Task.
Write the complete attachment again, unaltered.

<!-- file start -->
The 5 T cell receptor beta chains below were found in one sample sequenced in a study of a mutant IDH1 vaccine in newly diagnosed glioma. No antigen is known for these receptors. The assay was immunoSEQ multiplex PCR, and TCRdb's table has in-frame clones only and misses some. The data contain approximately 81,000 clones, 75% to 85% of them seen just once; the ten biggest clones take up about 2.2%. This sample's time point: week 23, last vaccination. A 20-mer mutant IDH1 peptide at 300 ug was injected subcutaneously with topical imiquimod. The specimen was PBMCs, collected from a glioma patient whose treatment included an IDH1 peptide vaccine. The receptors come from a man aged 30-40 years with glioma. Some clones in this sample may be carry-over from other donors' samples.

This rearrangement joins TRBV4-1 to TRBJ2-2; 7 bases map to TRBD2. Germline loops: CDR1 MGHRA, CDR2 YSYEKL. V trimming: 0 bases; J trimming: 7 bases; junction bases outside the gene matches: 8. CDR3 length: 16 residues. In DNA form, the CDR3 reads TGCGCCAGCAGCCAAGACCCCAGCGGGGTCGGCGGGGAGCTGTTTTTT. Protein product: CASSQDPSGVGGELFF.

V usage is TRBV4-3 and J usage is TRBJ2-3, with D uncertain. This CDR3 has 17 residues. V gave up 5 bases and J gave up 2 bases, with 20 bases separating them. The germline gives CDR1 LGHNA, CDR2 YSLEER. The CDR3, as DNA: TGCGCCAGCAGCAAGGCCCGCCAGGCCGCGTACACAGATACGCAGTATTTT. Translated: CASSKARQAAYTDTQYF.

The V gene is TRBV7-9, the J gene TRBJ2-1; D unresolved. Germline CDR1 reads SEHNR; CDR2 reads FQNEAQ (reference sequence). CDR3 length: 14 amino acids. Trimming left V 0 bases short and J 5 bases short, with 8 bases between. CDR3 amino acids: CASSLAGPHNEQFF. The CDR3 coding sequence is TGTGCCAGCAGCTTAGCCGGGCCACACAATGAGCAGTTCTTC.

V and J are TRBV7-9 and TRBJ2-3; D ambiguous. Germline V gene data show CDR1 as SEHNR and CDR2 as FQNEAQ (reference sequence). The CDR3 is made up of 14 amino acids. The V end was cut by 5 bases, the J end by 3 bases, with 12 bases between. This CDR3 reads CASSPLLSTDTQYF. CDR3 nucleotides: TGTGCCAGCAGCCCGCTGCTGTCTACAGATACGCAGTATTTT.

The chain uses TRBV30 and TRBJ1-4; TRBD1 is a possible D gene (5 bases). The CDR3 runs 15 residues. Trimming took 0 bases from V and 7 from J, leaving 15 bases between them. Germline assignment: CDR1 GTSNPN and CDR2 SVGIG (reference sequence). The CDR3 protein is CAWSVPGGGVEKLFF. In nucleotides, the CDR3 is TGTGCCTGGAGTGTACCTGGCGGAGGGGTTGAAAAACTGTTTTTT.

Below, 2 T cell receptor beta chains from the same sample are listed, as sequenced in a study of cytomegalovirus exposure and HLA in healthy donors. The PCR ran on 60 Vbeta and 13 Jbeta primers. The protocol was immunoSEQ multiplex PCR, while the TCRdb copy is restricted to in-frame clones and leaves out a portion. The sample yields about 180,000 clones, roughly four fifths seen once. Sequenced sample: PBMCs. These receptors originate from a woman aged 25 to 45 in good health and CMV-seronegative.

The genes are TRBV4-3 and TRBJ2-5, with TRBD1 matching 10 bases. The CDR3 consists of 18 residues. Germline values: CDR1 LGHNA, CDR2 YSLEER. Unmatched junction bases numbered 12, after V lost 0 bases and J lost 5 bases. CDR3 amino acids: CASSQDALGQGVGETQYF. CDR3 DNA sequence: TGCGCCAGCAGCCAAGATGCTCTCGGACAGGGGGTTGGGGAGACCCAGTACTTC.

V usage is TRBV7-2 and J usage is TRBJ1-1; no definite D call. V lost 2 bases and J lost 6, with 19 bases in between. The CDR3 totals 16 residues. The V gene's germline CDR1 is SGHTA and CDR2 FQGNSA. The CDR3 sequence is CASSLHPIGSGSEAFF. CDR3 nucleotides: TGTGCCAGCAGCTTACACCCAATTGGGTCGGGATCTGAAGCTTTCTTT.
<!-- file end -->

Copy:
The 5 T cell receptor beta chains below were found in one sample sequenced in a study of a mutant IDH1 vaccine in newly diagnosed glioma. No antigen is known for these receptors. The assay was immunoSEQ multiplex PCR, and TCRdb's table has in-frame clones only and misses some. The data contain approximately 81,000 clones, 75% to 85% of them seen just once; the ten biggest clones take up about 2.2%. This sample's time point: week 23, last vaccination. A 20-mer mutant IDH1 peptide at 300 ug was injected subcutaneously with topical imiquimod. The specimen was PBMCs, collected from a glioma patient whose treatment included an IDH1 peptide vaccine. The receptors come from a man aged 30-40 years with glioma. Some clones in this sample may be carry-over from other donors' samples.

This rearrangement joins TRBV4-1 to TRBJ2-2; 7 bases map to TRBD2. Germline loops: CDR1 MGHRA, CDR2 YSYEKL. V trimming: 0 bases; J trimming: 7 bases; junction bases outside the gene matches: 8. CDR3 length: 16 residues. In DNA form, the CDR3 reads TGCGCCAGCAGCCAAGACCCCAGCGGGGTCGGCGGGGAGCTGTTTTTT. Protein product: CASSQDPSGVGGELFF.

V usage is TRBV4-3 and J usage is TRBJ2-3, with D uncertain. This CDR3 has 17 residues. V gave up 5 bases and J gave up 2 bases, with 20 bases separating them. The germline gives CDR1 LGHNA, CDR2 YSLEER. The CDR3, as DNA: TGCGCCAGCAGCAAGGCCCGCCAGGCCGCGTACACAGATACGCAGTATTTT. Translated: CASSKARQAAYTDTQYF.

The V gene is TRBV7-9, the J gene TRBJ2-1; D unresolved. Germline CDR1 reads SEHNR; CDR2 reads FQNEAQ (reference sequence). CDR3 length: 14 amino acids. Trimming left V 0 bases short and J 5 bases short, with 8 bases between. CDR3 amino acids: CASSLAGPHNEQFF. The CDR3 coding sequence is TGTGCCAGCAGCTTAGCCGGGCCACACAATGAGCAGTTCTTC.

V and J are TRBV7-9 and TRBJ2-3; D ambiguous. Germline V gene data show CDR1 as SEHNR and CDR2 as FQNEAQ (reference sequence). The CDR3 is made up of 14 amino acids. The V end was cut by 5 bases, the J end by 3 bases, with 12 bases between. This CDR3 reads CASSPLLSTDTQYF. CDR3 nucleotides: TGTGCCAGCAGCCCGCTGCTGTCTACAGATACGCAGTATTTT.

The chain uses TRBV30 and TRBJ1-4; TRBD1 is a possible D gene (5 bases). The CDR3 runs 15 residues. Trimming took 0 bases from V and 7 from J, leaving 15 bases between them. Germline assignment: CDR1 GTSNPN and CDR2 SVGIG (reference sequence). The CDR3 protein is CAWSVPGGGVEKLFF. In nucleotides, the CDR3 is TGTGCCTGGAGTGTACCTGGCGGAGGGGTTGAAAAACTGTTTTTT.

Below, 2 T cell receptor beta chains from the same sample are listed, as sequenced in a study of cytomegalovirus exposure and HLA in healthy donors. The PCR ran on 60 Vbeta and 13 Jbeta primers. The protocol was immunoSEQ multiplex PCR, while the TCRdb copy is restricted to in-frame clones and leaves out a portion. The sample yields about 180,000 clones, roughly four fifths seen once. Sequenced sample: PBMCs. These receptors originate from a woman aged 25 to 45 in good health and CMV-seronegative.

The genes are TRBV4-3 and TRBJ2-5, with TRBD1 matching 10 bases. The CDR3 consists of 18 residues. Germline values: CDR1 LGHNA, CDR2 YSLEER. Unmatched junction bases numbered 12, after V lost 0 bases and J lost 5 bases. CDR3 amino acids: CASSQDALGQGVGETQYF. CDR3 DNA sequence: TGCGCCAGCAGCCAAGATGCTCTCGGACAGGGGGTTGGGGAGACCCAGTACTTC.

V usage is TRBV7-2 and J usage is TRBJ1-1; no definite D call. V lost 2 bases and J lost 6, with 19 bases in between. The CDR3 totals 16 residues. The V gene's germline CDR1 is SGHTA and CDR2 FQGNSA. The CDR3 sequence is CASSLHPIGSGSEAFF. CDR3 nucleotides: TGTGCCAGCAGCTTACACCCAATTGGGTCGGGATCTGAAGCTTTCTTT.